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The prior and the abbé having run to the riverside, they asked the Huron what he was doing?

"In faith," said he, "gentlemen, I am waiting to be baptized. I have been an hour in the water, up to my neck, and I do not think it is civil to let me be quite exhausted."

"My dear nephew," said the prior to him, tenderly, "this is not the way of being baptized in Lower Brittany. Put on your clothes, and come with us."

Miss St. Yves, listening to the discourse, said in a whisper to her companion:

"Miss, do you think he will put his clothes on in such a hurry?"

The Huron, however, replied to the prior:

"You will not make me believe now as you did before. I have studied very well since, and I am very certain there is no other kind of baptism. The eunuch of Queen Candace was baptized in a rivulet. I defy you to show me, in the book you gave me, that people were ever baptized in any other way. I either will not be baptized at all, or the ceremony shall be performed in the river."

It was in vain to remonstrate with him that customs were altered. He always recurred to the eunuch of Queen Candace. And though Miss and his aunt, who had observed him through the willows, were authorized to tell him that he had no right to quote such a man they, nevertheless, said nothing—so great was their discretion. The bishop came himself to speak to him, which was a great thing; but he could not prevail. The Huron disputed with the bishop.

"Show me," said he "in the book my uncle gave me, one single man that was not baptized in a river, and I will do whatever you please."

His aunt, in despair, had observed that the first time her nephew bowed, he made a much lower bow to Miss St. Yves, than to any one in the company—that he had not even saluted the bishop with so much respect, blended with cordiality, as he did that agreeable young lady. She thought it advisable to apply to her in this great embarrassment. She earnestly entreated her to use her influence to engage the Huron to be baptized according to the custom of Brittany, thinking that her nephew, could never be a Christian if he persisted in being christened in the stream.

Miss St. Yves blushed at the secret joy she felt in being appointed to execute so important a commission. She modestly approached the Huron, and squeezing his hand in quite a noble manner, she said to him:

"What, will you do nothing to please me?"

And in uttering these words, she raised her eyes from a downcast look into a graceful tenderness.

"Oh! yes, Miss, everything you require, all that you command, whether it is to be baptized in water, fire, or blood; there is nothing I can refuse you."

Miss St. Yves had the glory of effecting, in two words, what neither the importunities of the prior, the repeated interrogations of the bailiff, nor the reasoning of the bishop, could effect. She was sensible of her triumph; but she was not yet sensible of its utmost latitude.

Baptism was administered, and received with all the decency, magnificence, and propriety possible. His uncle and aunt yielded to the Abbé St. Yves and his sister the favor of supporting the Huron upon the font. Miss St. Yves' eyes sparkled with joy at being a godmother. She was ignorant how much this high title compromised her. She accepted the honor, without being acquainted with its fatal consequences.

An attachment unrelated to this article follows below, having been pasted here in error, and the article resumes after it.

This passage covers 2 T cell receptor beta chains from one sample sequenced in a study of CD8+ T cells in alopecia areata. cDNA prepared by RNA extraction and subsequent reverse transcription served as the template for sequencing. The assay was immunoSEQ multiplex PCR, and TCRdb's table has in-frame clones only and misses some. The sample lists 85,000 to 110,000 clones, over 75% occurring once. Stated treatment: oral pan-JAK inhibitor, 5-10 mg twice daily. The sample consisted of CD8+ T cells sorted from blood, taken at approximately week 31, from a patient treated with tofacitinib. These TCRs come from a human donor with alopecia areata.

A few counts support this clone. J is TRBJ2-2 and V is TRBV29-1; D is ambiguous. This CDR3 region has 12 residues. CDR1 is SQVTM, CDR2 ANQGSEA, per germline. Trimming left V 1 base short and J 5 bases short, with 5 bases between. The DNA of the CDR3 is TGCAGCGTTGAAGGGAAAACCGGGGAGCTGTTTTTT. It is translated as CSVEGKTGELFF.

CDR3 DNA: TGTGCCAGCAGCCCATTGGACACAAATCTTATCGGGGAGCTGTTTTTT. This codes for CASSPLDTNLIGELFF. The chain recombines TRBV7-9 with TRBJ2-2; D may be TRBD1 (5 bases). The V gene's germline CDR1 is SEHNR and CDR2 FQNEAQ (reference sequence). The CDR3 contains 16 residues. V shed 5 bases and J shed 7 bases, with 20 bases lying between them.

As there never was any ceremony that was not followed by a good dinner, the company took their seats at table after the christening. The humorists of Lower Brittany said, "they did not choose to have their wine baptized." The prior said, "that wine, according to Solomon, cherished the heart of man." The bishop added, "that the Patriarch Judah ought to have tied his ass-colt to the vine, and steeped his cloak in the blood of the grape; and that he was sorry the same could not be done in Lower Brittany, to which God had not allotted vines." Every one endeavored to say a good thing upon the Huron's christening and strokes of gallantry to the godmother. The bailiff, ever interrogating, asked the Huron if he was faithful in keeping his promises.

"How," said he, "can I fail keeping them, since I have deposited them in the hands of Miss St. Yves?"

The Huron grew warm; he had repeatedly drunk his godmother's health.

"If," said he, "I had been baptized with your hand, I feel that the water which was poured on the nape of my neck would have burned me.

The bailiff thought that this was too poetical, being ignorant that allegory is a familiar figure in Canada. But his godmother was very well pleased.

The Huron had, at his baptism, received the name of Hercules. The bishop of St. Malo frequently inquired, who was this tutelar saint, whom he had never heard mentioned before? The Jesuit, who was very learned, told him that "he was a saint who had wrought twelve miracles." There was a thirteenth, which was well worth the other twelve, but it was not proper for a Jesuit to mention it. This was the marriage of fifty girls at one time—the daughters of King Thespius. A wag, who was present, related this miracle very feelingly. And all judged, from the appearance of the Huron, that he was a worthy representative of the saint whose name he bore.